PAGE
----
Thyroid hormones regulate the metabolism of protein, fat, carbohydrates, involved in the producation of growth hormones, vitamin utilisation, increase of absorption of glucose from gut and uptake into muscles and fat and helps break down stored sugar in the liver. This process helps with temperature regulation, which is why under-active thyroid patients have a low core temperature and experience fatigue.
There are many symptoms of low thyroid activity but the classic symptoms are cold extremities, cold intolerance and feel chilly. Others like weight gain and early morning fatigue are very common. Depression, dry and or brittle hair, dry skin, eczema, acne, puffy eye lids/face, brittle nails, difficult menses, constipation, mentally sluggish, headaches, insomnia, late morning fatigue, evening fatigue, muscle cramping and low sex drive.
The thyroid gland is located in the neck and responds to thyroid stimulating hormone (TSH) from the hypothalamus which manufactures thyroid hormone thyrosine (T4). In the blood the T4 gets converted to an active form called T3 and a non active competitor (which is a nuisance) called reverse T3 (rT3). T3 binds to and activates receptors and penetrates the cells that govern metabolism, but if rT3 binds to these same receptors it does not activate metabolism but in turn decrease metabolism thus the transport of thyroid hormones into our cells is the most important factor in assessing thyroid activity.
T3 is considered the major regulator in mitochondrial activity. Mitochondria are part of our cells that are responsible to produce energy for that particular cell. The most important determinant of thyroid activity is the internal cellular level of T3 and the most important determinant of interal T3 level is the activity of the cellular thyroid transporters. A reducation in thyroid transport is seen in a wide variety of conditions, such as insulin resistance, diabetes, depression, bipolar disorders, anxiety, chronic dieting, ageing, chronic fatigue syndrome, fibromyalgia, MS, parkinsons, alzheimers, migraines and stress. It is important to work with your physician to find the major cause of an underactive thyroid, whether it is inadequate production of T4, an inbalance of TSH release, hypothalaemic disorder or the conversion failure of T4 to T3. Iodine deficiency is a common cause so it low tyrosine (more common in vegetarians, vegans and body builders). Other co-factors that may be due to poor nutrition include riboflavin (B2), niacine, magnesium, selenium, zinc and copper. Selenium is one of the main minerals in assisting the conversion of T4 to active T3. Selenium levels need to be checked, in particular the red blood cell levels as it is more reflective of blood tissue levels. If the body is low in selenium, more T4 coverts to rT3, the inactive form. We can suggest a dose then re-test levels in 3 months. Major stress is also another reason that favours more rT3 production from T4 instead of active T3 production. A saliva cortisol level test can help define whether stress is a determining factor in affecting the production of active T3.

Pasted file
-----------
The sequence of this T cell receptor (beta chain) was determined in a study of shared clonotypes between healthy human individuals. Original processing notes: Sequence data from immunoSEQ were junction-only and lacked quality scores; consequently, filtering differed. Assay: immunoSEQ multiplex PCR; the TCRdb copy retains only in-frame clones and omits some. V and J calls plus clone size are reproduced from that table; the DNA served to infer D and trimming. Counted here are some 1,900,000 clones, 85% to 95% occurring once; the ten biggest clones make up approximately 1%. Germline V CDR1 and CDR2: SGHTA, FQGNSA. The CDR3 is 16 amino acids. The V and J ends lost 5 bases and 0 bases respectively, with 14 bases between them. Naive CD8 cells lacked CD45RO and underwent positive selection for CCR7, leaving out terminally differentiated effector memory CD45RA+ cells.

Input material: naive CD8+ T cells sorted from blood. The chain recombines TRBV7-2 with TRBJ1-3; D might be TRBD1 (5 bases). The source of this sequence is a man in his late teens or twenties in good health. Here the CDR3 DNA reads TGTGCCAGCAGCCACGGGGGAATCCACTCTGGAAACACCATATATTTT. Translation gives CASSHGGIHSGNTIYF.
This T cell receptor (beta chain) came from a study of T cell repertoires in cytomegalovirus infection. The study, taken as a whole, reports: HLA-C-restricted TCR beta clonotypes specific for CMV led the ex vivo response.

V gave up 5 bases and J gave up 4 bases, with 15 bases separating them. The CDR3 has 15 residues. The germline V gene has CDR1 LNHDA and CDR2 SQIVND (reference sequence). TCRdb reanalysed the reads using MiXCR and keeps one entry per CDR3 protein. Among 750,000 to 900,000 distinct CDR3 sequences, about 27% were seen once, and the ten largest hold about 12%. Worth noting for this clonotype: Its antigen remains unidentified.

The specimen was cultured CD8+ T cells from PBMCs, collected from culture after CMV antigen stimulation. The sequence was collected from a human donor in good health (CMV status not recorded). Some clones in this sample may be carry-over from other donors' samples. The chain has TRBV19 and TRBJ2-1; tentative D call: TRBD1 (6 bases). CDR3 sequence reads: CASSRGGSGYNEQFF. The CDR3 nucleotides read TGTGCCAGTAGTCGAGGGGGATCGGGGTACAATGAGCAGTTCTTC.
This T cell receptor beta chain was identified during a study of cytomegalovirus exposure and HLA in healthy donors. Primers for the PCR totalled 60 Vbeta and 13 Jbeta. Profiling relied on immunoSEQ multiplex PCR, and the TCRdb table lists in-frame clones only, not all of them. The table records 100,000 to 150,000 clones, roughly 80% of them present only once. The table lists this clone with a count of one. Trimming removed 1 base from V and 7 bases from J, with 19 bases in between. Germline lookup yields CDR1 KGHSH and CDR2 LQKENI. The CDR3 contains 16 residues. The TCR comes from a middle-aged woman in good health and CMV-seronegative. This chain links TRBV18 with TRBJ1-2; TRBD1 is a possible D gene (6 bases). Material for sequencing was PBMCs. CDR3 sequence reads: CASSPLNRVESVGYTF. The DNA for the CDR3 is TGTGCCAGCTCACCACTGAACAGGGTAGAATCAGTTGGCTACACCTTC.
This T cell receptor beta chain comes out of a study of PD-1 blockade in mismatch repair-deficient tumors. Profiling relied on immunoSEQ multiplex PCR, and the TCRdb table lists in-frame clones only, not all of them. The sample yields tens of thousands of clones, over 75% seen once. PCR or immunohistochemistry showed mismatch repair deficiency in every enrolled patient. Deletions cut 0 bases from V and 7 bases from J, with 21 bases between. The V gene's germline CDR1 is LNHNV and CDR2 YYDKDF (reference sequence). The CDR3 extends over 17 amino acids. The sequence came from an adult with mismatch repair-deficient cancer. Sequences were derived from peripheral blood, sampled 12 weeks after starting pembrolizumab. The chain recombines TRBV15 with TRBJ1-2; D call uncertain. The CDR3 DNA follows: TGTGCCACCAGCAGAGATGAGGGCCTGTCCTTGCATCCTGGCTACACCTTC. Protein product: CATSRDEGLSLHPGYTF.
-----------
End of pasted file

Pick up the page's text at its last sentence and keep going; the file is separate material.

Normally the body converts T4 to T3 and rT3 in a 50:50 ratio. If there is a decreased conversion to active T3, it is always accompanied in an increase of rT3 conversion. This is why if T4 is given alone (common commercial products include oroxine and eutroxsig) the imbalance conversion will make the situation worse. This explains why when blood comes back and all the thyroid levels are optimal, yet the patient is still symptomatic and suffering signs of hypo-metabolism.
When testing thyroid levels indicators required include TSH, total T4 ( includes both bound & free), free T4, total T3, free T3 and rT3 are available. Reverse T3 is an excellent marker for reduced cellular T4 and T3 levels not detected by TSH or serum T4 and T3 levels.
TSH does not measure the thyroid efficacy, but it tests the brain’s happiness with the amount of thyroid hormone in the system.
In treating patients , they should be patient specific.
Treatment options include Levo-thyroxine (T4), T3 slow release or combination T4/T3 porcine thyroid extract ( in a ratio of 1:4.2 T3 to T4 ) or bioidentical T3 and T4 combinations which are physiologically mimic human hormones ( in a ratio of 1:3.3 T3 to T4) which is closer to human physiological levels. These can all be custom made in our laboratory with the advise of your physician.
Sometimes treating with a slow release T3 alone is better as it does not convert to reverse T3. Our thyroid porcine in a 60mg dose contains 9mcg of T3 to 38mcg of T4. Dosage guidelines would be to titrate, start therapy then re-test after 5-6 weeks and adjust according to labs and symptoms. Always starting conservatively and working upwards.